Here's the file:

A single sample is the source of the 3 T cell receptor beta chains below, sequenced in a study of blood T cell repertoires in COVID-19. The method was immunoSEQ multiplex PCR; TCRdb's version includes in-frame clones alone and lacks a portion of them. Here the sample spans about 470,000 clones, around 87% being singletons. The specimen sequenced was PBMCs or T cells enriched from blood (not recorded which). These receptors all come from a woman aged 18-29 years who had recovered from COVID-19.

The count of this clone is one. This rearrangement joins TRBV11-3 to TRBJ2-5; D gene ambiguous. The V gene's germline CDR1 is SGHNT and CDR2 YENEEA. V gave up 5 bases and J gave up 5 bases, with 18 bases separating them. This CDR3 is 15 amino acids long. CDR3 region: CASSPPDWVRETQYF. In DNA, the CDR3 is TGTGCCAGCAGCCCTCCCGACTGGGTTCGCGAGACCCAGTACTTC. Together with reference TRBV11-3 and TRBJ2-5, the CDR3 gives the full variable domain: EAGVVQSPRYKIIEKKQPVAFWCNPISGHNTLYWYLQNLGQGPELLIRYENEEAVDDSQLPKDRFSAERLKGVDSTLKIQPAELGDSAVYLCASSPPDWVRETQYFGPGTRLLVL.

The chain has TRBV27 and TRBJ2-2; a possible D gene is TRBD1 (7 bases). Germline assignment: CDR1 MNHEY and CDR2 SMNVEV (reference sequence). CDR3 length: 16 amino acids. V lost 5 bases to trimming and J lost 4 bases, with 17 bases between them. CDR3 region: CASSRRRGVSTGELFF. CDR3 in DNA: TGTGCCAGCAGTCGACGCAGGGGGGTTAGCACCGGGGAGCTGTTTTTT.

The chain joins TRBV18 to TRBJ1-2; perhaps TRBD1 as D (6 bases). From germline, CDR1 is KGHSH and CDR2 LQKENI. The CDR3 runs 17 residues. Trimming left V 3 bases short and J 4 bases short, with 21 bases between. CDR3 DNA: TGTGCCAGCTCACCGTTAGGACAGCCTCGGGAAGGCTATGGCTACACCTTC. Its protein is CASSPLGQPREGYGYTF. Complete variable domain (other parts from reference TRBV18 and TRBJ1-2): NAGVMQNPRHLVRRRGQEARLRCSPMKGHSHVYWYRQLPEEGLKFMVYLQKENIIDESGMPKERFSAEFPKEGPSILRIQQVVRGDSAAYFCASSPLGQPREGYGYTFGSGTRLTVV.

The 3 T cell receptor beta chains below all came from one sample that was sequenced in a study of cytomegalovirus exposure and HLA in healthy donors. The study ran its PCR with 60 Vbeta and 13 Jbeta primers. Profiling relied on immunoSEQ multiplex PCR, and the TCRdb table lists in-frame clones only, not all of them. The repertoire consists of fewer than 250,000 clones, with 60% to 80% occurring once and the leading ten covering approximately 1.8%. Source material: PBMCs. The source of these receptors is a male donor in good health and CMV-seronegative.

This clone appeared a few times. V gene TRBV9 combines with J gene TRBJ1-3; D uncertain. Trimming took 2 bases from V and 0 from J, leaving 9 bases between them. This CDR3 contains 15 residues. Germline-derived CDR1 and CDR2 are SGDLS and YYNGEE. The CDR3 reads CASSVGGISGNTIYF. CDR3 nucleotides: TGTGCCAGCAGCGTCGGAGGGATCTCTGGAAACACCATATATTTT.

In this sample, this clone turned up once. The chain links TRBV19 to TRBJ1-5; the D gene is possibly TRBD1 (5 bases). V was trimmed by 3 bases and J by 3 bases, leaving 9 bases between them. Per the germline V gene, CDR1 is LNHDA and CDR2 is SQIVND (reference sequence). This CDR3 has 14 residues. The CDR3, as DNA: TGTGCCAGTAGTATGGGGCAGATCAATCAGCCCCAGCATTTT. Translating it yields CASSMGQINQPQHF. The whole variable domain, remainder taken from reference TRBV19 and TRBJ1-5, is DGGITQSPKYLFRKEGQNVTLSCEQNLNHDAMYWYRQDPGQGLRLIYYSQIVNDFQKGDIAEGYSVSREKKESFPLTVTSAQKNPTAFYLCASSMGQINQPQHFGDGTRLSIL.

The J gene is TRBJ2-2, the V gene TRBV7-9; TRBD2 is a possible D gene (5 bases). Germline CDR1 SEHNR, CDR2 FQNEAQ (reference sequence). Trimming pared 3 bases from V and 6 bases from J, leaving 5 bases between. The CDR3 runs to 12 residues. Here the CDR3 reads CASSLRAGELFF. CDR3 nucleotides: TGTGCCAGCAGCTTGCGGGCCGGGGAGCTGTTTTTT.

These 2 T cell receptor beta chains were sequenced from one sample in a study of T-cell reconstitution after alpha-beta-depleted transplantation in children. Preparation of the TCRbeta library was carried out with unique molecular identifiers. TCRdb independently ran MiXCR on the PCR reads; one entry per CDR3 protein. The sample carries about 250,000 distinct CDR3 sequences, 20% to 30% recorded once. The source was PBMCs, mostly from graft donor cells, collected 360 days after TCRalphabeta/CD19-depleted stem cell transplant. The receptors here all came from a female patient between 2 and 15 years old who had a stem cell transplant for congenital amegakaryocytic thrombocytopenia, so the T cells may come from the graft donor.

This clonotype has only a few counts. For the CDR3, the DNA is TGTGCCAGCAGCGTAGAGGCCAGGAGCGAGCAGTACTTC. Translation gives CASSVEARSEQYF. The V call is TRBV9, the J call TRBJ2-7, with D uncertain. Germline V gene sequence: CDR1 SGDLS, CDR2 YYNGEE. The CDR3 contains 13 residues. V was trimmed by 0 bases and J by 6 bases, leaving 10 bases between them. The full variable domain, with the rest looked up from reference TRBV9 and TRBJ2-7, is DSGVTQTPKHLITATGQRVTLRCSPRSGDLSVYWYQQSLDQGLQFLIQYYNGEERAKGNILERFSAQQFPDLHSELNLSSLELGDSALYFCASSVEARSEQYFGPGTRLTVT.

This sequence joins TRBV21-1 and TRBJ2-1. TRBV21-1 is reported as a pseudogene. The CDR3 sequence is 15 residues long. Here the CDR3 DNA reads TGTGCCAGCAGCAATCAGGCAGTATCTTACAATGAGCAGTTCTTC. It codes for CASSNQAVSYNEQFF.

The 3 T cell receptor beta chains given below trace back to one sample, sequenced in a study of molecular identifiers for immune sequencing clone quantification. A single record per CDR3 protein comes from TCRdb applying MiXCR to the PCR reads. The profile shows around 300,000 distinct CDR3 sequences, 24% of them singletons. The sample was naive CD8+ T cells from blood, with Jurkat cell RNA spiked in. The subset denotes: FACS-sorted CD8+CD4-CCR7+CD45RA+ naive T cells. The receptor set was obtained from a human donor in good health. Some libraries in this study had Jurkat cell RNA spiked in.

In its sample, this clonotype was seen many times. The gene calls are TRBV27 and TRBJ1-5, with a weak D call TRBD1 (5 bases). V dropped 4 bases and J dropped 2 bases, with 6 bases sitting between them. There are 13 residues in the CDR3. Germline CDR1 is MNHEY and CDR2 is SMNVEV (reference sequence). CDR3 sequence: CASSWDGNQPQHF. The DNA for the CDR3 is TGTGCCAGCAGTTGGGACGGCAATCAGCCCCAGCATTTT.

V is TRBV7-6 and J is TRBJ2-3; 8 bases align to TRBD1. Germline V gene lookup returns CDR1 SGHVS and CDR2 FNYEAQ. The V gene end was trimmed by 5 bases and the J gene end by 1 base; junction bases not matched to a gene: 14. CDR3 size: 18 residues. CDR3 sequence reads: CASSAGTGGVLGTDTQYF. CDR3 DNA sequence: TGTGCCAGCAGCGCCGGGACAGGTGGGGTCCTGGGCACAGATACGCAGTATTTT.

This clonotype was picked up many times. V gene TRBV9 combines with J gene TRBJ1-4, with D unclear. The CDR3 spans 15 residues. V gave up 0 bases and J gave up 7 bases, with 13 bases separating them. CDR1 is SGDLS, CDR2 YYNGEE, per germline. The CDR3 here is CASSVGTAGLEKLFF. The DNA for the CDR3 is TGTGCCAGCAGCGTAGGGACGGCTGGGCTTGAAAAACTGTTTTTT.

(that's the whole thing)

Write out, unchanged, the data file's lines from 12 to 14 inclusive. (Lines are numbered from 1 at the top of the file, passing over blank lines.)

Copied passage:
The 3 T cell receptor beta chains given below trace back to one sample, sequenced in a study of molecular identifiers for immune sequencing clone quantification. A single record per CDR3 protein comes from TCRdb applying MiXCR to the PCR reads. The profile shows around 300,000 distinct CDR3 sequences, 24% of them singletons. The sample was naive CD8+ T cells from blood, with Jurkat cell RNA spiked in. The subset denotes: FACS-sorted CD8+CD4-CCR7+CD45RA+ naive T cells. The receptor set was obtained from a human donor in good health. Some libraries in this study had Jurkat cell RNA spiked in.

In its sample, this clonotype was seen many times. The gene calls are TRBV27 and TRBJ1-5, with a weak D call TRBD1 (5 bases). V dropped 4 bases and J dropped 2 bases, with 6 bases sitting between them. There are 13 residues in the CDR3. Germline CDR1 is MNHEY and CDR2 is SMNVEV (reference sequence). CDR3 sequence: CASSWDGNQPQHF. The DNA for the CDR3 is TGTGCCAGCAGTTGGGACGGCAATCAGCCCCAGCATTTT.

V is TRBV7-6 and J is TRBJ2-3; 8 bases align to TRBD1. Germline V gene lookup returns CDR1 SGHVS and CDR2 FNYEAQ. The V gene end was trimmed by 5 bases and the J gene end by 1 base; junction bases not matched to a gene: 14. CDR3 size: 18 residues. CDR3 sequence reads: CASSAGTGGVLGTDTQYF. CDR3 DNA sequence: TGTGCCAGCAGCGCCGGGACAGGTGGGGTCCTGGGCACAGATACGCAGTATTTT.